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Will cell-based meat ever be a dinner staple?


As our population grows, where will all our food come from?


Food production poses one of the biggest challenges to our planet and agriculture is one of the greatest contributors to global greenhouse gas emissions.


By 2050, we will need to feed another 2 billion people without overwhelming the planet and exhausting its natural resources. At current trends of food consumption, a reduction in land use and emissions from the agricultural industry is necessary to meet global emission reduction targets.


Global meat consumption


In 2018, we consumed roughly 350 million tons of meat a year, a figure which has doubled over the last 30 years.


Environmental data highlights that by 2050, food related greenhouse gas emissions are expected to reach 11.4 gigatons of CO2-equivalents (GtCO2e). The meat industry will contribute to almost two thirds of these emissions at 7.3 GtCO2e.

Comparatively, global annual greenhouse gas emissions total 50 GtCO2e.


Global agricultural practices in order to meet the demands of our growing population and consumerism is driving biodiversity loss, increasing air and water pollution.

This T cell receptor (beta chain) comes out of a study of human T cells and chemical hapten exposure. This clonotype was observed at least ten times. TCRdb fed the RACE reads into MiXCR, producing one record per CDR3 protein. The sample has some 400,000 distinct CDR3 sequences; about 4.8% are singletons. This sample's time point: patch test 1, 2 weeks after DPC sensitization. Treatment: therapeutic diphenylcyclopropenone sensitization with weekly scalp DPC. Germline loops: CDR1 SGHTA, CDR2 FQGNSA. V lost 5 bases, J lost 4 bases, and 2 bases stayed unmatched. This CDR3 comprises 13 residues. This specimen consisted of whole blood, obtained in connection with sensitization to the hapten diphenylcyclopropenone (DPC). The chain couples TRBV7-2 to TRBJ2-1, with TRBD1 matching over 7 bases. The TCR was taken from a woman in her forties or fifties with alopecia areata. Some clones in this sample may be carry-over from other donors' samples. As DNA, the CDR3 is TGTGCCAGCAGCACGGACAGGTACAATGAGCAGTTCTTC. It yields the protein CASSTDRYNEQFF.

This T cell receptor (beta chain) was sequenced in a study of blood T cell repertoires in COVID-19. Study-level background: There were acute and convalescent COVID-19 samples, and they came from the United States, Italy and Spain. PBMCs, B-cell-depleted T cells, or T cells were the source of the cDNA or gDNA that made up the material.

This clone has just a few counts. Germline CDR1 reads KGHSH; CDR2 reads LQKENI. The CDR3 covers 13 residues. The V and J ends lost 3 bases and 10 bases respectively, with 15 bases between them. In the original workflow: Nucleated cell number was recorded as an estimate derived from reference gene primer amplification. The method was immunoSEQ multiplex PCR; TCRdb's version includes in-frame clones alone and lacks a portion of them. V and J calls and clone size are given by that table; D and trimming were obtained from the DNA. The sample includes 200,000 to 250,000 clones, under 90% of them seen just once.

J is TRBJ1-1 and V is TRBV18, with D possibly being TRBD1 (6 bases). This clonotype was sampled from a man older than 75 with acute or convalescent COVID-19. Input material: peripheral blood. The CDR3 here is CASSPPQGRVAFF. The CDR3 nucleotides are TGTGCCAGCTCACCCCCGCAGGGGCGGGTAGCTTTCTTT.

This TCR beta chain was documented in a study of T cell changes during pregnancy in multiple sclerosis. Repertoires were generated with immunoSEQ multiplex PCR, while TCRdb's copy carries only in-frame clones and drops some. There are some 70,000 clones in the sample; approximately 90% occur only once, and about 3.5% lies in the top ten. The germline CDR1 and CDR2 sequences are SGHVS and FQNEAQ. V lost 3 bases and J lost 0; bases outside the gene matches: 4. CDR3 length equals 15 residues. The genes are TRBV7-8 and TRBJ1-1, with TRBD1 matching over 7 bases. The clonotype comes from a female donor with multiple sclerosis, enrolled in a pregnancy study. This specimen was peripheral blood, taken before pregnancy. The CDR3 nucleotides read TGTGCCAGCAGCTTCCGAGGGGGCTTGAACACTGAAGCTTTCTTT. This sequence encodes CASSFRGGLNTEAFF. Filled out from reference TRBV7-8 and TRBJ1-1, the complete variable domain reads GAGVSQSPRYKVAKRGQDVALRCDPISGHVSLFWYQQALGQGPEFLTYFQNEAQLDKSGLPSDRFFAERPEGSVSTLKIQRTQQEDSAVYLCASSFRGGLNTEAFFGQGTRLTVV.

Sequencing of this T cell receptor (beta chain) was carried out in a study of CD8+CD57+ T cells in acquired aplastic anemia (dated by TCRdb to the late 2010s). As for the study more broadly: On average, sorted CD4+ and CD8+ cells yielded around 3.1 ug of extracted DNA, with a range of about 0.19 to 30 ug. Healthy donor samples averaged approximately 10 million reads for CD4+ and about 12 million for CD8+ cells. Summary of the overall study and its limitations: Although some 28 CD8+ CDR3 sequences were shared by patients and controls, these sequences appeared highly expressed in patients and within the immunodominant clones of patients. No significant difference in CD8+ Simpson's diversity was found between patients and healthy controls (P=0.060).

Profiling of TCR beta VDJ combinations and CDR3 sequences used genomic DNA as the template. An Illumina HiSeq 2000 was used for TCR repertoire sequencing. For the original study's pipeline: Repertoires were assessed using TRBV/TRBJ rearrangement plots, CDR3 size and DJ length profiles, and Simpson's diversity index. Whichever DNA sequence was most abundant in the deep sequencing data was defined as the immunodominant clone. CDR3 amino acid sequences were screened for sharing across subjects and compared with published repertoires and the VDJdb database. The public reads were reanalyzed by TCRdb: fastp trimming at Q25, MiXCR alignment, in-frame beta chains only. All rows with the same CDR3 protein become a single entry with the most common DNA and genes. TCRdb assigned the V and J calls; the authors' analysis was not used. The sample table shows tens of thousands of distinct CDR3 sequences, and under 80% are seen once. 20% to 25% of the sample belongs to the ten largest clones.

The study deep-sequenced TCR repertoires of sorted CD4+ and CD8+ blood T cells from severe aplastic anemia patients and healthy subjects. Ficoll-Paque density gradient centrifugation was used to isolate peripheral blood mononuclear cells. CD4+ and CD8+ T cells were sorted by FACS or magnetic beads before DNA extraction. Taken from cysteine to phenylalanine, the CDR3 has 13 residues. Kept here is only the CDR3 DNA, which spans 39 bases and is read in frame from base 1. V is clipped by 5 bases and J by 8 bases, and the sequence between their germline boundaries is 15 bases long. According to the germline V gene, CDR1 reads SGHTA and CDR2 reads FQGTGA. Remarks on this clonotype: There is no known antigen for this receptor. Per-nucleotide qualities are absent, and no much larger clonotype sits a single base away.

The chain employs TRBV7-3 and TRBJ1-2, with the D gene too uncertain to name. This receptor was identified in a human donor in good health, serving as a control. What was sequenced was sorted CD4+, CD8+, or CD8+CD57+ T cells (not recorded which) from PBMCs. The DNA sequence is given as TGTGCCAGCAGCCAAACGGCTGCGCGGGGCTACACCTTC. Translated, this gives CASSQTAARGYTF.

Agricultural expansions results in the conversion of forests, grasslands and other carbon sinks into cropland or pasture releasing carbon dioxide emissions back into the atmosphere.


The graph below represents the global mean land used to produce one kilogram of different food products, measured in meters squared per kilogram (m2 per kg).


Unsustainable meat production is land use intensive as livestock in general require larger areas for both grazing, on top of fertiliser and animal feed production.


A suggested alternative approach in reducing our dietary environmental impact is lab grown meat.






What is lab-grown meat?


Lab grown meat, not to be confused with plant-based meat alternatives, is made with cells originally derived from live animals. The muscle-specific stem cells are replicated to form small tissue that is similar in composition to muscle fibres in a steak.


Possible environmental benefits and drawbacks


Lab grown meat has the potential to generate 96% lower greenhouse gas emissions and uses 82-96% less water compared with conventionally produced meat. Besides eliminating the use of abattoirs, there’s no doubt lab-grown meat has huge environmental and economic benefits.


The estimated cost of producing lab grown meat by 2030 is £4.55 per kg. Compared to the current average cost of a beef steak in the UK at £14 per kg, this represents a significant saving for the consumer.


Replacing current livestock systems with lab-grown meat will require further research and consideration of the energy consumption and efficiency of the production process.



This alternative steak could be on our supermarket shelves in the near future, would you eat a lab-grown steak made by scientists?




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